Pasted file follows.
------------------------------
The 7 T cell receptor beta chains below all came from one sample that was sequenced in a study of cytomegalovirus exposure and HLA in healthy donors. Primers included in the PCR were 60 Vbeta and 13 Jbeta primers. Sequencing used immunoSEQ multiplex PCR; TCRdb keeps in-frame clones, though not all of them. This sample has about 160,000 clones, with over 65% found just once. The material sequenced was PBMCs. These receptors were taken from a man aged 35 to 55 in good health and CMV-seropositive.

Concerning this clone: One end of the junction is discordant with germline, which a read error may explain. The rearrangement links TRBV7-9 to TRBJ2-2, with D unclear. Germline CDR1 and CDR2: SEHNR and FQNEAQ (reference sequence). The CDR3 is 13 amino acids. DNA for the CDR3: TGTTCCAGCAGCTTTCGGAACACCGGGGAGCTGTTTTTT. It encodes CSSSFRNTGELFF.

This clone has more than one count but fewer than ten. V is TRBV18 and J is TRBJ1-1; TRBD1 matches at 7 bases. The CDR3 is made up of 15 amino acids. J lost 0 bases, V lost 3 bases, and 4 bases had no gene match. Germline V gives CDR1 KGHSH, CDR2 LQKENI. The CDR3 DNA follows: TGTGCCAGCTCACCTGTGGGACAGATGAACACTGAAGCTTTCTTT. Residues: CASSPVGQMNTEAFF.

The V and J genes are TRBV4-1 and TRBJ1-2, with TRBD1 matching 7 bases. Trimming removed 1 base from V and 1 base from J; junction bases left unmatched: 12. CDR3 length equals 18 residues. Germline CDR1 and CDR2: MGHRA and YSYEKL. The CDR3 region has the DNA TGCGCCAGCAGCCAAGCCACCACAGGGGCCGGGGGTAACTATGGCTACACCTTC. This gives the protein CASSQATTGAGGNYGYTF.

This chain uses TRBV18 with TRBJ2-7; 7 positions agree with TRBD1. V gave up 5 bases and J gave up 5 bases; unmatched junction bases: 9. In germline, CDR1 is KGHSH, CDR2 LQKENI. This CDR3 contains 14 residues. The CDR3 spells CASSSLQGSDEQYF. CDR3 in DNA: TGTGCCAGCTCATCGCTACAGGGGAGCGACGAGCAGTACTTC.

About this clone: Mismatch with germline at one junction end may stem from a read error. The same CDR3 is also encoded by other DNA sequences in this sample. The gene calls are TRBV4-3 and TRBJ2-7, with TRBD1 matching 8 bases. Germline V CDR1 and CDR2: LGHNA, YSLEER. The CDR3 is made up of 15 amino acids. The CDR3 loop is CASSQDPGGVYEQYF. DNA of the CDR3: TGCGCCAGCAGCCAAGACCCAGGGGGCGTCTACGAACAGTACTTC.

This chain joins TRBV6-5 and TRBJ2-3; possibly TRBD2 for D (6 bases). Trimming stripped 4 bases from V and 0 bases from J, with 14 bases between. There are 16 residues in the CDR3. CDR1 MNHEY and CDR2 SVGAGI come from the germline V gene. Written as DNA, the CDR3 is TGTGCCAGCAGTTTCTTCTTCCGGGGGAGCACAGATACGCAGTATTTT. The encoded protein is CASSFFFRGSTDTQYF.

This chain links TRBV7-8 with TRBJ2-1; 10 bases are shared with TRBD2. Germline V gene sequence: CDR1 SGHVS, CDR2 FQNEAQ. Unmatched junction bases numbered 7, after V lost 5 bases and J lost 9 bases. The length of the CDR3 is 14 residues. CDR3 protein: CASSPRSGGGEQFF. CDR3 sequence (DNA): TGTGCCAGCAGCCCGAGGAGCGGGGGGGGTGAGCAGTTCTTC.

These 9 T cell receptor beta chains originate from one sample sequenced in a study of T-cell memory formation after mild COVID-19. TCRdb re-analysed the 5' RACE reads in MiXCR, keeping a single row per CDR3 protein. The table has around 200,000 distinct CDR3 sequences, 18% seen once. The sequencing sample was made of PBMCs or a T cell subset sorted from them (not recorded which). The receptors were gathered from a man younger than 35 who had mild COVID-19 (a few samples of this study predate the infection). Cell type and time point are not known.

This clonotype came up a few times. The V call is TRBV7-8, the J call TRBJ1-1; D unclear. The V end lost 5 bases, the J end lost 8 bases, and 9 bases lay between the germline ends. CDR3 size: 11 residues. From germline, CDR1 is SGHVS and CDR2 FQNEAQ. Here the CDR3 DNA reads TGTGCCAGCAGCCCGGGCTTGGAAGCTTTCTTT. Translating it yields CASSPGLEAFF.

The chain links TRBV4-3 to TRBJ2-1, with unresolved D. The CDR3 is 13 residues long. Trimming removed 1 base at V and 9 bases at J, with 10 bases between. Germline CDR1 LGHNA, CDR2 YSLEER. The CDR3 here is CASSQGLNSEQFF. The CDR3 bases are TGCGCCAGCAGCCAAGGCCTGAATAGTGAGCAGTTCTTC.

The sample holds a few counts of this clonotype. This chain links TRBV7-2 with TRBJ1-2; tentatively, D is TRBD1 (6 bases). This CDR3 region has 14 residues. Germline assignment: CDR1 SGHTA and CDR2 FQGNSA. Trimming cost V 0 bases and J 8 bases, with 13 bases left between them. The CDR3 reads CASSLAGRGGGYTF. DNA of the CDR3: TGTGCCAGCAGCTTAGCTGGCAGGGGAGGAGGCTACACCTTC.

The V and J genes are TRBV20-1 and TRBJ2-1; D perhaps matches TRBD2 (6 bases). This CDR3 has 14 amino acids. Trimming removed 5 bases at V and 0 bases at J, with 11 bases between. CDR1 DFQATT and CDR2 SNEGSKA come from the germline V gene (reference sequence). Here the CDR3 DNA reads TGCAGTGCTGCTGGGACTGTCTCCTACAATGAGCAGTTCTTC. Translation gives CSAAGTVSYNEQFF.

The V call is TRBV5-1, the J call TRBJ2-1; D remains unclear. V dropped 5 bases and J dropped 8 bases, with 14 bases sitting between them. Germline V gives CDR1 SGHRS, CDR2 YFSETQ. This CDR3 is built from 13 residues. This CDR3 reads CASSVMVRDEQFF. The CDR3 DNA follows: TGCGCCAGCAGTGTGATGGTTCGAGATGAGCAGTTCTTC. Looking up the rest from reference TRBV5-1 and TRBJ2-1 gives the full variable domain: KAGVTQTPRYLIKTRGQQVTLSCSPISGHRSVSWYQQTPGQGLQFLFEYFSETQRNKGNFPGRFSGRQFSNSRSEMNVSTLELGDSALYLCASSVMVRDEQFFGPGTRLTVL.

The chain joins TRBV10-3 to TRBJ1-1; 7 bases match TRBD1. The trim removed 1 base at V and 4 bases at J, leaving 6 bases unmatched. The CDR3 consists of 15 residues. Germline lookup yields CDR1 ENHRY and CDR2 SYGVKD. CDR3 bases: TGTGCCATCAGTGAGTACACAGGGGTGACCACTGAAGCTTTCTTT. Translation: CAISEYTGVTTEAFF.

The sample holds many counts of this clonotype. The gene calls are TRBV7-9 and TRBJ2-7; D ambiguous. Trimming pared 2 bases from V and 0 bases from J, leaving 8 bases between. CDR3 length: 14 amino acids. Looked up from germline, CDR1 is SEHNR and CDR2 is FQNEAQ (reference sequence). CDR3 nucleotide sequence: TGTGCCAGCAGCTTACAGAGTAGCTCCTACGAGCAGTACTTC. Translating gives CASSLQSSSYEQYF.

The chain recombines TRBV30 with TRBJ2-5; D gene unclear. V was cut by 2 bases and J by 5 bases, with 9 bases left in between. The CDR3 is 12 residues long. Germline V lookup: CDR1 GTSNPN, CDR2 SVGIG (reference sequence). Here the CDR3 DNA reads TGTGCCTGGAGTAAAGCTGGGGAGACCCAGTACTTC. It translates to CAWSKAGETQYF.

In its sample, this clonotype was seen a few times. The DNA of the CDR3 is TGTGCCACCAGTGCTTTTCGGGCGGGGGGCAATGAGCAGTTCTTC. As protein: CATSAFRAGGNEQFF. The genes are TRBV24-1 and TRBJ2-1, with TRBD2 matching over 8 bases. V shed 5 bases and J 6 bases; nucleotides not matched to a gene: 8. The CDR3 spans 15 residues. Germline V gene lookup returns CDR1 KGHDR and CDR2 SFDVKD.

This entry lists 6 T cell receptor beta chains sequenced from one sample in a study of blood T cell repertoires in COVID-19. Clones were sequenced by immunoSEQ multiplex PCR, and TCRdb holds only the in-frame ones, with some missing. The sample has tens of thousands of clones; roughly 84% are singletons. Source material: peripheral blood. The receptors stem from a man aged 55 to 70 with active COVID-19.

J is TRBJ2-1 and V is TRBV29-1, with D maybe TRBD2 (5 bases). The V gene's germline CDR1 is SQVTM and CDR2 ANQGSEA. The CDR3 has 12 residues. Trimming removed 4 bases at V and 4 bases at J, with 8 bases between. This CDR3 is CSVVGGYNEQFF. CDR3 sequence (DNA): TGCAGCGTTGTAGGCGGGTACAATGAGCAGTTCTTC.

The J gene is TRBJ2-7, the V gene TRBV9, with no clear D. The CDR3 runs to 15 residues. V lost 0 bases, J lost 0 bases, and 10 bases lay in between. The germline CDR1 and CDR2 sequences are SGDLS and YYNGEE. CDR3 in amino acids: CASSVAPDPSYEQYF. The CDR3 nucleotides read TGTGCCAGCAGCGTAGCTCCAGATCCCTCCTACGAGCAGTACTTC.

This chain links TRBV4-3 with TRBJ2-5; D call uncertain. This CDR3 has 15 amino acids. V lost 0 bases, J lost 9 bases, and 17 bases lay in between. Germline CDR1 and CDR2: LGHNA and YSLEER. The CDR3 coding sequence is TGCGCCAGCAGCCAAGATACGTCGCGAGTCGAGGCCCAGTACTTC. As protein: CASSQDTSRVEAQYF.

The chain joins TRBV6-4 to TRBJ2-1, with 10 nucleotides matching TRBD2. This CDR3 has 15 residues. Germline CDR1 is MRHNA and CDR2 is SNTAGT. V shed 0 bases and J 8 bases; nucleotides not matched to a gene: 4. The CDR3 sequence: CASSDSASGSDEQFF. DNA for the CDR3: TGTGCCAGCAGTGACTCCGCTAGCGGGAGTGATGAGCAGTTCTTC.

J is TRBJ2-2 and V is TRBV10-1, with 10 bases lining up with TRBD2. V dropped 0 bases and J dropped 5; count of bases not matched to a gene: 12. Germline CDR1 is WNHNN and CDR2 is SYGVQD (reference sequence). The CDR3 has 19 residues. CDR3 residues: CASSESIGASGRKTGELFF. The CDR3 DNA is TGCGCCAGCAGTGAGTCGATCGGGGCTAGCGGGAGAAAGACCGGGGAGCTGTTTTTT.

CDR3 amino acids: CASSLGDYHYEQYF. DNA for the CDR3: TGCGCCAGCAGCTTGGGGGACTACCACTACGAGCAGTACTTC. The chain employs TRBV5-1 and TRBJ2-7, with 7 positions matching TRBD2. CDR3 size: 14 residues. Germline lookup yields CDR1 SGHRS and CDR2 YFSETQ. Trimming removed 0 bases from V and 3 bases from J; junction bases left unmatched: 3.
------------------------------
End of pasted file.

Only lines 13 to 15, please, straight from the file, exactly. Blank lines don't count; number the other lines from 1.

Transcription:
The V and J genes are TRBV20-1 and TRBJ2-1; D perhaps matches TRBD2 (6 bases). This CDR3 has 14 amino acids. Trimming removed 5 bases at V and 0 bases at J, with 11 bases between. CDR1 DFQATT and CDR2 SNEGSKA come from the germline V gene (reference sequence). Here the CDR3 DNA reads TGCAGTGCTGCTGGGACTGTCTCCTACAATGAGCAGTTCTTC. Translation gives CSAAGTVSYNEQFF.

The V call is TRBV5-1, the J call TRBJ2-1; D remains unclear. V dropped 5 bases and J dropped 8 bases, with 14 bases sitting between them. Germline V gives CDR1 SGHRS, CDR2 YFSETQ. This CDR3 is built from 13 residues. This CDR3 reads CASSVMVRDEQFF. The CDR3 DNA follows: TGCGCCAGCAGTGTGATGGTTCGAGATGAGCAGTTCTTC. Looking up the rest from reference TRBV5-1 and TRBJ2-1 gives the full variable domain: KAGVTQTPRYLIKTRGQQVTLSCSPISGHRSVSWYQQTPGQGLQFLFEYFSETQRNKGNFPGRFSGRQFSNSRSEMNVSTLELGDSALYLCASSVMVRDEQFFGPGTRLTVL.

The chain joins TRBV10-3 to TRBJ1-1; 7 bases match TRBD1. The trim removed 1 base at V and 4 bases at J, leaving 6 bases unmatched. The CDR3 consists of 15 residues. Germline lookup yields CDR1 ENHRY and CDR2 SYGVKD. CDR3 bases: TGTGCCATCAGTGAGTACACAGGGGTGACCACTGAAGCTTTCTTT. Translation: CAISEYTGVTTEAFF.